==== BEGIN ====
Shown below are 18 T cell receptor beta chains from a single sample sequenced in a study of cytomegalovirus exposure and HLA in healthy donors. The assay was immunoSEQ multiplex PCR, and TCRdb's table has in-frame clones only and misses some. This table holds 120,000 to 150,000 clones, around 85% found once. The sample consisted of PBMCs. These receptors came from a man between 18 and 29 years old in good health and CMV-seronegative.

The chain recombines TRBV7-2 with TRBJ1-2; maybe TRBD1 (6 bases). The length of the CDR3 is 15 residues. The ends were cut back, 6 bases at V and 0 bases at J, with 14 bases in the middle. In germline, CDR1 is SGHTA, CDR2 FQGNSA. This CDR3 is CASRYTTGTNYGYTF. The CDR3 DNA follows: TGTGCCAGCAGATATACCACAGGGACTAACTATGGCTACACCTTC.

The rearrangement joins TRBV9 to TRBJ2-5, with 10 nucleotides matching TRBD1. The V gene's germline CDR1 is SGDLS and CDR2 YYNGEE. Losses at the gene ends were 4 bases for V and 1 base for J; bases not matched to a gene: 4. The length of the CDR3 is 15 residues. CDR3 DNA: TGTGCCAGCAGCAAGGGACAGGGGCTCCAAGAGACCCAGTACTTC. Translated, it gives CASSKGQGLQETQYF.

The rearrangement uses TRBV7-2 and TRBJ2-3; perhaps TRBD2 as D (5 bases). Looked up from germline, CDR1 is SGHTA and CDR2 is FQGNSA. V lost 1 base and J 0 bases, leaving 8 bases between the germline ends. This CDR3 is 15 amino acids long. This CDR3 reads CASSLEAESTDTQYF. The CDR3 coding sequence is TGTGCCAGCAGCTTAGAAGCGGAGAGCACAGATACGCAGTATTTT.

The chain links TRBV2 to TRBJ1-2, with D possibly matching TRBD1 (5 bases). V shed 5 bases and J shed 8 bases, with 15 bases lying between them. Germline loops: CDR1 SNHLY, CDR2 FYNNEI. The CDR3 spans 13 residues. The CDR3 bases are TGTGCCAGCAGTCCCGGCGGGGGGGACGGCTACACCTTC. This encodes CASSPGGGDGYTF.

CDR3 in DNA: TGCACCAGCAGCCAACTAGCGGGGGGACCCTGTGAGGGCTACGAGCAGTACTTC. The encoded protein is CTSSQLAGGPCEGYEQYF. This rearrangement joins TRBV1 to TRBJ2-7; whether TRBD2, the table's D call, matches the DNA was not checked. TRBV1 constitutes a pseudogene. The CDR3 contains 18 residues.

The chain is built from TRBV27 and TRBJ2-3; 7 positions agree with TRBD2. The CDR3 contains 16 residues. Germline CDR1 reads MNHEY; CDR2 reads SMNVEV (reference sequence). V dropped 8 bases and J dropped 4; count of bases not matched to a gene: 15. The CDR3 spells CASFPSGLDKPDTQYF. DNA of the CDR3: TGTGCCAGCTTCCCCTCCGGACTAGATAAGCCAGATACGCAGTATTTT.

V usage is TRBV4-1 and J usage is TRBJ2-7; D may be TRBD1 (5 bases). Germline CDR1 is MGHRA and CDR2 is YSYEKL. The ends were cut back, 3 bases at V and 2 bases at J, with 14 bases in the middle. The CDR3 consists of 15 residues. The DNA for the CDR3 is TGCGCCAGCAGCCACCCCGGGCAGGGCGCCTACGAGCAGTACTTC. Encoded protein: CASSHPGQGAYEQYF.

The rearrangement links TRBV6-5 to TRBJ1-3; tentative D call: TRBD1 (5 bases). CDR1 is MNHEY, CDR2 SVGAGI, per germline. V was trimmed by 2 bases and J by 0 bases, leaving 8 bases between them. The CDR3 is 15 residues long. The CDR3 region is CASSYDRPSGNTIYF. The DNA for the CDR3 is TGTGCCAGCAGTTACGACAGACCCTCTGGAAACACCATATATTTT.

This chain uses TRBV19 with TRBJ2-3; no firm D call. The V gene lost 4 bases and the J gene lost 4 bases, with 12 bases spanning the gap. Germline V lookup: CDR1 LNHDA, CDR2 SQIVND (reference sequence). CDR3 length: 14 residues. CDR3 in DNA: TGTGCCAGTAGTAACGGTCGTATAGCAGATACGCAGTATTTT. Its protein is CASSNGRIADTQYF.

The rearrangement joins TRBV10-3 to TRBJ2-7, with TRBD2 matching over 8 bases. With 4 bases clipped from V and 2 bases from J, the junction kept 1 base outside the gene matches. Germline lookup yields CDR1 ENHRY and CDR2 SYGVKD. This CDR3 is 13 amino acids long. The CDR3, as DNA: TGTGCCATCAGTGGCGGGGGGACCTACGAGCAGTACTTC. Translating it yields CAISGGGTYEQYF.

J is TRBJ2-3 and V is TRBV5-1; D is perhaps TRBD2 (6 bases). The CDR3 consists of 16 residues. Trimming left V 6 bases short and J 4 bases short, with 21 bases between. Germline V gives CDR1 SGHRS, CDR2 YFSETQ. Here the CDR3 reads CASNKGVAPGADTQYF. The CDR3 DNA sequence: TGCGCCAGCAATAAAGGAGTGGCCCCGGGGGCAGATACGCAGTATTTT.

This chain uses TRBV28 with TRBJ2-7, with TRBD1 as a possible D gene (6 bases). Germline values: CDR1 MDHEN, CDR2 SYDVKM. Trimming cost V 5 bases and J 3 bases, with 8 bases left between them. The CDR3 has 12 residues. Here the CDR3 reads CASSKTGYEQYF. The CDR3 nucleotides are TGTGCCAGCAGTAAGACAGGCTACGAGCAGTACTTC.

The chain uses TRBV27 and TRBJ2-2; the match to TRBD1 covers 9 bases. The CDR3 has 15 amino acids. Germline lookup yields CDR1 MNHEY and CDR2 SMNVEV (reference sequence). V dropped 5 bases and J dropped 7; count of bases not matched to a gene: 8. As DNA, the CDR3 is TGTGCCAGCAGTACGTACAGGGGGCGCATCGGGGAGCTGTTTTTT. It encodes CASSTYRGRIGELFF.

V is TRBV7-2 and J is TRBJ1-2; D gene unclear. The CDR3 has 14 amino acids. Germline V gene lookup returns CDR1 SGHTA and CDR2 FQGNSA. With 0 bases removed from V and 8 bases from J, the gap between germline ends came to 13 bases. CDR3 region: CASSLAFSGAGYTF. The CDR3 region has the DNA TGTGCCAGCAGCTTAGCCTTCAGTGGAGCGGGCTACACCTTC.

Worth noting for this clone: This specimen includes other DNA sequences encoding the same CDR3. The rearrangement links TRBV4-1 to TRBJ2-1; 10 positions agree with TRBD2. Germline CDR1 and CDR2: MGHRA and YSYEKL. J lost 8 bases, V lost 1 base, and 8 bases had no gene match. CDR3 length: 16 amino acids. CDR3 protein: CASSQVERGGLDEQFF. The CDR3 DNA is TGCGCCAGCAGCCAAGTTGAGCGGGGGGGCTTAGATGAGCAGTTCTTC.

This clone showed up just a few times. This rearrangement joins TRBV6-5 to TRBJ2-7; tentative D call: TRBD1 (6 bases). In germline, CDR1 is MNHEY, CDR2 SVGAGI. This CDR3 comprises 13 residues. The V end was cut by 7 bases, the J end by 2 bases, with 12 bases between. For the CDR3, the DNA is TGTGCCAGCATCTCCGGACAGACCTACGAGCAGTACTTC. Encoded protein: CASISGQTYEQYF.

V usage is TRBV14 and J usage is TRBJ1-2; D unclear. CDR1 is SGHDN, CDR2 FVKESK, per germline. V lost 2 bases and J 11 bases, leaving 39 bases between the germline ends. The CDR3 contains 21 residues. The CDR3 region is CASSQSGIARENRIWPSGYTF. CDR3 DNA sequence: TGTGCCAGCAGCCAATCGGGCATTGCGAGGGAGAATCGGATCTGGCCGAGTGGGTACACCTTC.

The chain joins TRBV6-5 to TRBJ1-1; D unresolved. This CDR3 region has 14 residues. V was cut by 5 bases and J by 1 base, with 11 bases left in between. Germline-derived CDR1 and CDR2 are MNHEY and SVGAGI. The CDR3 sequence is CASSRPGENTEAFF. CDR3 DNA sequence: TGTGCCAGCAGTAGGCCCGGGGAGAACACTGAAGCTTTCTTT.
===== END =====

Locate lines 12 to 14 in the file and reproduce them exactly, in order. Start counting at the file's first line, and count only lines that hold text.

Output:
J is TRBJ2-3 and V is TRBV5-1; D is perhaps TRBD2 (6 bases). The CDR3 consists of 16 residues. Trimming left V 6 bases short and J 4 bases short, with 21 bases between. Germline V gives CDR1 SGHRS, CDR2 YFSETQ. Here the CDR3 reads CASNKGVAPGADTQYF. The CDR3 DNA sequence: TGCGCCAGCAATAAAGGAGTGGCCCCGGGGGCAGATACGCAGTATTTT.

This chain uses TRBV28 with TRBJ2-7, with TRBD1 as a possible D gene (6 bases). Germline values: CDR1 MDHEN, CDR2 SYDVKM. Trimming cost V 5 bases and J 3 bases, with 8 bases left between them. The CDR3 has 12 residues. Here the CDR3 reads CASSKTGYEQYF. The CDR3 nucleotides are TGTGCCAGCAGTAAGACAGGCTACGAGCAGTACTTC.

The chain uses TRBV27 and TRBJ2-2; the match to TRBD1 covers 9 bases. The CDR3 has 15 amino acids. Germline lookup yields CDR1 MNHEY and CDR2 SMNVEV (reference sequence). V dropped 5 bases and J dropped 7; count of bases not matched to a gene: 8. As DNA, the CDR3 is TGTGCCAGCAGTACGTACAGGGGGCGCATCGGGGAGCTGTTTTTT. It encodes CASSTYRGRIGELFF.